I am the new regional sales head of a large pharmaceutical company. I have put together a team of real stars. One of my team members (I’ll call him Bob) is a young man I brought with me from my old company. He is a fast learner and a hard worker, and we get along really well.
Here’s my problem. My boss has informed me that Bob is regularly taking meetings with my boss’s peers, which he has no business reason to do. My executive assistant, who also works for two other execs and is dialed into to everything and everyone, has told me point blank that Bob is talking trash about me to others outside the department.
What the heck? Why is this kid stabbing me in the back? And what should I do about it?
Fly in The Ointment
Dear Fly in The Ointment,
Congratulations on your new gig. Isn’t there always a fly? Here is what you should do:
Who knows why Bob is doing this—but the better question is: who knows if he really is? You don’t want to jump to conclusions. So first, take a big breath, step back, and make sure you have your facts straight. Regarding the skip-level meetings, maybe Bob is being smart and looking for a mentor. Perhaps your EA has an ulterior motive and is feeding you incorrect information. It’s also possible someone is being really Machiavellian and the EA is being manipulated. You may think I am kidding, but I have seen it. There is really no end the political shenanigans in organizations—and in big pharma the mayhem is legend. It’s hard to know what is essentially rumors and gossip. You may find that the drama is being created by someone else and it has nothing to do with Bob. Put on your detective hat, enroll some people you trust, and get the scoop.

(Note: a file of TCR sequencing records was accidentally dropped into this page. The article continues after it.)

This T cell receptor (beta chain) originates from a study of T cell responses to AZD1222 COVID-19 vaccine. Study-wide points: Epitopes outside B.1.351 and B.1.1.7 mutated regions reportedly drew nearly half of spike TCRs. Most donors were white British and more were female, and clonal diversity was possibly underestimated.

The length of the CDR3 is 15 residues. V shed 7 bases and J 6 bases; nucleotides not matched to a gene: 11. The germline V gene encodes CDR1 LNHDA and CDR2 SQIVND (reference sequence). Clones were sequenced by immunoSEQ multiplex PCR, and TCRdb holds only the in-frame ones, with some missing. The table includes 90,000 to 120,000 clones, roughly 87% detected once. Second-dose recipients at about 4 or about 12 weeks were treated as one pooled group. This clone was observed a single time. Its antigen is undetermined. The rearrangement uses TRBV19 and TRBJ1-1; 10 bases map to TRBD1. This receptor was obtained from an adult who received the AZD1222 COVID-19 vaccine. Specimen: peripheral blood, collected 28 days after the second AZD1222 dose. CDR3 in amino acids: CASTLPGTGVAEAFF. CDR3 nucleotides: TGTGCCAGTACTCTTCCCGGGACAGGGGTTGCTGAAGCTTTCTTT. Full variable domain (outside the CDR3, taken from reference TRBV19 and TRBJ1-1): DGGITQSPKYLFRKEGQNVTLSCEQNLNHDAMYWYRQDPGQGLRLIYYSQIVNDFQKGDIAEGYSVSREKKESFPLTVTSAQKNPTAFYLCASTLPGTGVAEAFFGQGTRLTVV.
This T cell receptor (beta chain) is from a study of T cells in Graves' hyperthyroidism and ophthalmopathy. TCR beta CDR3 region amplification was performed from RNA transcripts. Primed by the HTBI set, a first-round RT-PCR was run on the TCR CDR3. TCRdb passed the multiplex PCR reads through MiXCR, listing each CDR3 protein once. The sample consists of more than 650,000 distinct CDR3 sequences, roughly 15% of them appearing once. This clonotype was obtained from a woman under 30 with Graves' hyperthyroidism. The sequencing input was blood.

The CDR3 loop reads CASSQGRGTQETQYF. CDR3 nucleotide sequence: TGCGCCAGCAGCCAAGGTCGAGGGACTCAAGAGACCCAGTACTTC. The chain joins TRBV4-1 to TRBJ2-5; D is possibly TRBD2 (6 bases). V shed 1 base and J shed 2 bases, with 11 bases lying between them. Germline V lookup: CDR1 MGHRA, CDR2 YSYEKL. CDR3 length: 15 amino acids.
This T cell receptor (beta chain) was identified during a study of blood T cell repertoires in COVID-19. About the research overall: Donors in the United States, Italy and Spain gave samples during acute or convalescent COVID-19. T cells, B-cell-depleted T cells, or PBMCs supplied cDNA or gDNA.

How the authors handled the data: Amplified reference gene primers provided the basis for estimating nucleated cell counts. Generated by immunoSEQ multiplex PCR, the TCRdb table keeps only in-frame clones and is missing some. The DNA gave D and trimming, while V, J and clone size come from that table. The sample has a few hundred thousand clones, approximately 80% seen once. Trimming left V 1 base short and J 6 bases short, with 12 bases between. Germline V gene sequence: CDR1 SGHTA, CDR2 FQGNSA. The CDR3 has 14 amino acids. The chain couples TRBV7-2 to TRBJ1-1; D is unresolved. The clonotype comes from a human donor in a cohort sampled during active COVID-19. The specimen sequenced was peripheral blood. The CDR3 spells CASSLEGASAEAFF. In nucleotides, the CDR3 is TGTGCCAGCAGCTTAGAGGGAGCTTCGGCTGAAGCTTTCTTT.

If it turns out that you are being stabbed in the back, discuss it with your boss so you know he or she has your back no matter what. Then go at it head-on and confront Bob. Tell him you know what is going on, that you won’t tolerate it, and that it needs to stop right now. Don’t discuss it—he will deny and ask for an explanation and you will fall into the trap of making your case. Don’t do it. Just say, “I know what you are up to and I won’t tolerate it, and you need to stop it right now. If you have feedback for me I expect you to give it me, and I request that you not discuss it with anyone else. If you continue to trash me to others, I will be forced to take action.” I am a fan of this approach because it models direct communication and courage. Of course, if the behavior continues, you will have to fire him.
Now, you could go subterfuge and make it hard for the kid to succeed. Just slowly, quietly, reduce his access to you and resources and accounts. This is what most people would do. Employees are frozen out of their jobs all the time by managers who can’t face a direct conversation. I am not a fan of this approach because you are stooping to his level with the same type of indirect behavior he is using to hurt you. Is this the behavior you want to role model for your team of stars? I think not. But it is an option.
What you can’t do is nothing. You did the kid a favor, so it might be hard to get your head around the fact that he might be intentionally hurting you and gunning for your job—but that also happens all the time.
What you also can’t do is try to have a deep, heartfelt conversation with him about it. If Bob is out to get you, he has lost the assumption of best intentions and goodwill. You do not owe him the courtesy of a challenging conversation. You are smart to worry, but don’t launch into action until you know exactly what you are dealing with. Then decide your approach and be strong and firm.
About the author
Madeleine Homan Blanchard is a master certified coach, author, speaker, and cofounder of Blanchard Coaching Services. Madeleine’s Advice for the Well Intentioned Manager is a regular Saturday feature for a very select group: well intentioned managers. Leadership is hard—and the more you care, the harder it gets. Join us here each week for insight, resources, and conversation.
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